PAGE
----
Tejoori is a self-managed closed-ended investment company whose shares were traded on AIM between 24 March 2006 and 5 December 2017. In early 2016, Tejoori had two material investments, one of which was a shareholding in BEKON Holding AG (BEKON) which Tejoori valued in its financial statements at USD 3.35 million. On 12 July 2016, Tejoori was notified by BEKON about a compulsory acquisition of its shares by Eggersmann Gruppe GmbH & Co. KG (Eggersmann). The acquisition required Tejoori to sign a share purchase agreement (SPA) and to sell its BEKON shares to Eggersmann for no initial consideration and with only a possibility of receiving deferred consideration that was materially lower than the value of Tejoori’s investment in BEKON.
The information about the sale to Eggersman was inside information and, under MAR, Tejoori was required to disclose the information as soon as possible. This did not happen.
Tejoori’s BEKON shares were ultimately transferred to Eggersmann on 10 August 2016 with both BEKON and Eggersmann issuing press releases announcing the acquisition the following day. The press releases made no reference to Tejoori so the market was unaware of the terms, including the consideration paid to Tejoori by Eggersman.
Without knowing these details, the market speculated, in online bulletin boards, about the amount that may have been paid to Tejoori. The bulletin board discussions regarded the sale as positive development for Tejoori and Tejoori’s share price rose sharply on 22 and 23 August 2016, increasing 38% over the two days.
The London Stock Exchange contacted Tejoori’s nominated advisor (Nomad) on the morning of 23 August 2016 to query the sudden rise in price and Tejoori informed the Nomad that it did not hold any inside information and that it had not sold its shares in BEKON. This was based on a misunderstanding of the legal effect of the SPA. The Nomad only obtained clarification of the correct position when Tejoori’s German legal adviser subsequently informed the Nomad that Tejoori had indeed sold its BEKON shares.
Tejoori ultimately released an announcement on 24 August 2016 which confirmed that Tejoori had sold its BEKON shares for no initial consideration and that it was unable to assess, at that time, whether it would receive any future consideration. Tejoori’s share price closed 13% down on the day of the announcement.
Tejoori breached Article 17(1) of MAR because it did not release an announcement about its shareholding in BEKON as soon as possible after being informed on 12 July 2016 that there was a reasonable expectation that it would be required to sell its shares in BEKON for no initial consideration and with only a possibility of receiving deferred consideration that was materially lower than Tejoori’s valuation of its investment.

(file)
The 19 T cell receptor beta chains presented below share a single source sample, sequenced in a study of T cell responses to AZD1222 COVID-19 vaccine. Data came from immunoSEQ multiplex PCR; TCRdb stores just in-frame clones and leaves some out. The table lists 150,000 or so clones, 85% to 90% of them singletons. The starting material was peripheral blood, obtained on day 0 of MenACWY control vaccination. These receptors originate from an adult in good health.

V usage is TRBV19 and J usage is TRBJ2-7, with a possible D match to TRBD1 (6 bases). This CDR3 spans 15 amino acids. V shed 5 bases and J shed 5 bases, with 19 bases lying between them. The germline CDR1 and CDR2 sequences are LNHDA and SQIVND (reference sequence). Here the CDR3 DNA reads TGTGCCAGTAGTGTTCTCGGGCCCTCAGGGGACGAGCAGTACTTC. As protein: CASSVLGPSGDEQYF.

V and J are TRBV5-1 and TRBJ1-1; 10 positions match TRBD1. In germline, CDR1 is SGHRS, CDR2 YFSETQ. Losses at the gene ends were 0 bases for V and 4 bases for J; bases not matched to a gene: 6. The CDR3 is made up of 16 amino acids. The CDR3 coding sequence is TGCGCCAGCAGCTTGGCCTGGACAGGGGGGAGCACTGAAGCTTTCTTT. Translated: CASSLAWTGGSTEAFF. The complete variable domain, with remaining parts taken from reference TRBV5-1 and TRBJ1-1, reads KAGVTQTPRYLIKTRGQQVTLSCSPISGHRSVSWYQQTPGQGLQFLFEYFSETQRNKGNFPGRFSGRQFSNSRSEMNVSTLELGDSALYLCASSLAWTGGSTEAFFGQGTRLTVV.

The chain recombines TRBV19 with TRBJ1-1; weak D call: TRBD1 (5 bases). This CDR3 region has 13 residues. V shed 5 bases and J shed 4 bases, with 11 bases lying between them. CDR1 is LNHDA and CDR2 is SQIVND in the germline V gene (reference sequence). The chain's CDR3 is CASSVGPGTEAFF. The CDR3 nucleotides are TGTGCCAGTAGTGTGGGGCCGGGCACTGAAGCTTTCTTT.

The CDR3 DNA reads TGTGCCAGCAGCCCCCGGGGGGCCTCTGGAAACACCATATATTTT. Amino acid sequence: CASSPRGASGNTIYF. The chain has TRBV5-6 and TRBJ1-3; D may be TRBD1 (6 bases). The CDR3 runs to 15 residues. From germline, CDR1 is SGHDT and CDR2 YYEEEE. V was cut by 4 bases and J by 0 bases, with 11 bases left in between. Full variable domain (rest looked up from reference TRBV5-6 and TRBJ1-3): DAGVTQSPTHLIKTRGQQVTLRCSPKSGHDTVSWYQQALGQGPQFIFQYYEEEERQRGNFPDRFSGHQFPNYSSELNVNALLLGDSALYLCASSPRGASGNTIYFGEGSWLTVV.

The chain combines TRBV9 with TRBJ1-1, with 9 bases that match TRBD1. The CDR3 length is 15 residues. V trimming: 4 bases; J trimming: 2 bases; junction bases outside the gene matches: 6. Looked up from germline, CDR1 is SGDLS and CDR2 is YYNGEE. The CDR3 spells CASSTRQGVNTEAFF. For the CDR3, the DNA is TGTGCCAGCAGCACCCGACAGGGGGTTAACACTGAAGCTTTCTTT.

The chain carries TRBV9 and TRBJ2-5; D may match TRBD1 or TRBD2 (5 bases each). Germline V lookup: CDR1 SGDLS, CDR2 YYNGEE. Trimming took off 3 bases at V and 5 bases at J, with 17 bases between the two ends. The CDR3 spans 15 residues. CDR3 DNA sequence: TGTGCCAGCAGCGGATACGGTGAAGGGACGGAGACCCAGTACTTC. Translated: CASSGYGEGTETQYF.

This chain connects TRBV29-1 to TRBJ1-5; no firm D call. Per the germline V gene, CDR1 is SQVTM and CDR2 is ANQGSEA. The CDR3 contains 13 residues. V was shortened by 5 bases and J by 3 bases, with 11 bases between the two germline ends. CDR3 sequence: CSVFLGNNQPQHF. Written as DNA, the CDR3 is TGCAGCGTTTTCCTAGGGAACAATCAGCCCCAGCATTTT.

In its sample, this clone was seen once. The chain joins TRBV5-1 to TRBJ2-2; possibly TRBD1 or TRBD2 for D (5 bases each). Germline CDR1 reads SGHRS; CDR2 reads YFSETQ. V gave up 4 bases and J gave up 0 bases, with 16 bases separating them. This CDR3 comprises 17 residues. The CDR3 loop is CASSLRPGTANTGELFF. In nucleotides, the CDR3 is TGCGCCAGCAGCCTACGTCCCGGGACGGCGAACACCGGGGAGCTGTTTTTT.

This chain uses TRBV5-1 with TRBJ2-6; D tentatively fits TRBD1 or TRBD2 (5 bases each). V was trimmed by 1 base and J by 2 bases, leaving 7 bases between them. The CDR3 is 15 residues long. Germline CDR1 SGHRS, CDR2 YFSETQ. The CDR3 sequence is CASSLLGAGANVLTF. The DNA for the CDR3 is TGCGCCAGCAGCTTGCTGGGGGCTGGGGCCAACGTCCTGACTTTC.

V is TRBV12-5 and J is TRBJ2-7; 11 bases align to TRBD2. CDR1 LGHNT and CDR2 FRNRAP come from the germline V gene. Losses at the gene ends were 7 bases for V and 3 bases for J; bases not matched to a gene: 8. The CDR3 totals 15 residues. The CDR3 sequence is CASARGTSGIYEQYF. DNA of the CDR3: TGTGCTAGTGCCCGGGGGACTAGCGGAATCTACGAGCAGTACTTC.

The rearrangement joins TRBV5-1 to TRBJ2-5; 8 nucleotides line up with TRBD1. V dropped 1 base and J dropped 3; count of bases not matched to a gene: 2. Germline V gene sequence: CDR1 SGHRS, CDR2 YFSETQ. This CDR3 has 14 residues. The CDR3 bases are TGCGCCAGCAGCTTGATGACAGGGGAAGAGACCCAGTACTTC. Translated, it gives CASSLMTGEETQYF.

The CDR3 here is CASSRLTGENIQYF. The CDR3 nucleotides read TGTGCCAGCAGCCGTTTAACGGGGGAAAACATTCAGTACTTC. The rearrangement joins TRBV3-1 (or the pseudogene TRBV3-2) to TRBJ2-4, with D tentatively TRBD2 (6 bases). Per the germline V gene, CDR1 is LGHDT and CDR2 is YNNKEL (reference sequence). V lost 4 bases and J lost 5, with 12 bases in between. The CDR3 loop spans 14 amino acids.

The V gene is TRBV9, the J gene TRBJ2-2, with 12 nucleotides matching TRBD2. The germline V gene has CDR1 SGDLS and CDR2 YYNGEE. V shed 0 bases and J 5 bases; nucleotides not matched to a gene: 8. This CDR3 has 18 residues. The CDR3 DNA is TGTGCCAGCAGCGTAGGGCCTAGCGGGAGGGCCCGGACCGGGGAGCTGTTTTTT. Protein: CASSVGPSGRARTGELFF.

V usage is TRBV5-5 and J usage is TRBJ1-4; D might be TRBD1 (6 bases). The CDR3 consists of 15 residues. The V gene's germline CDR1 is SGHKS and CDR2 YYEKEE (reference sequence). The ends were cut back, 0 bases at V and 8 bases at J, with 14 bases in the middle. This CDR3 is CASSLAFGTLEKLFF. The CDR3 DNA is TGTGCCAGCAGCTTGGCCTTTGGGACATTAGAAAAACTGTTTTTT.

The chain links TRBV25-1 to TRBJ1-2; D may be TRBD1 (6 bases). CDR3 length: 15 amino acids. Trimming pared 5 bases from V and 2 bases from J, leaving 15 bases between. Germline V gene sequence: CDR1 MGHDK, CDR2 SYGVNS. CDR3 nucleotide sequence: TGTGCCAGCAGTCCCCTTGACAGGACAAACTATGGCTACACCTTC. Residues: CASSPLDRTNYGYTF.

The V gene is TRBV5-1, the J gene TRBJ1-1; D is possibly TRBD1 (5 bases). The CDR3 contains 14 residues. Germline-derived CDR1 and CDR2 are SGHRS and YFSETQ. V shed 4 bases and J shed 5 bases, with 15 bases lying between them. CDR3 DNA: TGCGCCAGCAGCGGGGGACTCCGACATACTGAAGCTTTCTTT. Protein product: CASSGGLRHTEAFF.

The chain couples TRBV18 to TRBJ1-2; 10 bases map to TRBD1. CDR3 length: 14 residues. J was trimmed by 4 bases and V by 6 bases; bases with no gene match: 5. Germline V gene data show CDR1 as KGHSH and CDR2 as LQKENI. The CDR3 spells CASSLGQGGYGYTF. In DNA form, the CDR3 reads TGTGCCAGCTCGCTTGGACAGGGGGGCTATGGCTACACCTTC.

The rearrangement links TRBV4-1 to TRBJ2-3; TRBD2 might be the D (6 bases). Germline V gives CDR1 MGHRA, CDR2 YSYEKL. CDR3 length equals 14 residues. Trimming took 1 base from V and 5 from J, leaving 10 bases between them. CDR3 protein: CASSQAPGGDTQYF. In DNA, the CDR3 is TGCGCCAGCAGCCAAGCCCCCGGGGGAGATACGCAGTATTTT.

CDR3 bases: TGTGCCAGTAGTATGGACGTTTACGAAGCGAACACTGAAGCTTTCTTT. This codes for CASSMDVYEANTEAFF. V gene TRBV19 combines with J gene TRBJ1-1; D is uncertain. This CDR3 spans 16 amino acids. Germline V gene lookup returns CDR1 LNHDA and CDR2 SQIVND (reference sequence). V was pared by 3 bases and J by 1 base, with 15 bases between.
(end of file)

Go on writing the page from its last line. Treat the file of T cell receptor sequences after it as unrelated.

Mark Steward, FCA Executive Director of Enforcement and Market Oversight, said:
“Tejoori’s failure to promptly disclose inside information misled the market in Tejoori’s shares and prevented investors from making fully informed investment decisions. This was a serious breach. Issuers must have regard to their disclosure obligations at all times and misunderstanding the commercial reality of a transaction is no excuse.”
Tejoori notified the FCA of its breach of Article 17(1) of MAR, providing an account of the events and it co-operated fully with the investigation. Tejoori agreed to settle at an early stage and qualified for a 30% discount under the Authority’s executive settlement procedures. Without this the financial penalty would have been £100,000.
Tejoori has now cancelled its admission to trading on AIM.
Notes to editors:
- Final Notice for Tejoori Limited (PDF)
- The Market Abuse Regulation (MAR) came into effect on 3 July 2016. It aims to increase market integrity and investor protection, thereby enhancing the attractiveness of securities markets for capital raising. MAR strengthens the previous UK market abuse framework by extending its scope to new markets, new platforms and new behaviours.
- The FCA has an overarching strategic objective of ensuring the relevant markets function well. To support this it has three operational objectives: to secure an appropriate degree of protection for consumers; to protect and enhance the integrity of the UK financial system; and to promote effective competition in the interests of consumers.
- Find out more information about the FCA.
Subscribe to The Financial Analyst to get original opinion and all the latest news on trending financial topics and breaking stories related to analysis and global markets. If you have a tip or a financial opinion to share get in touch to submit your story.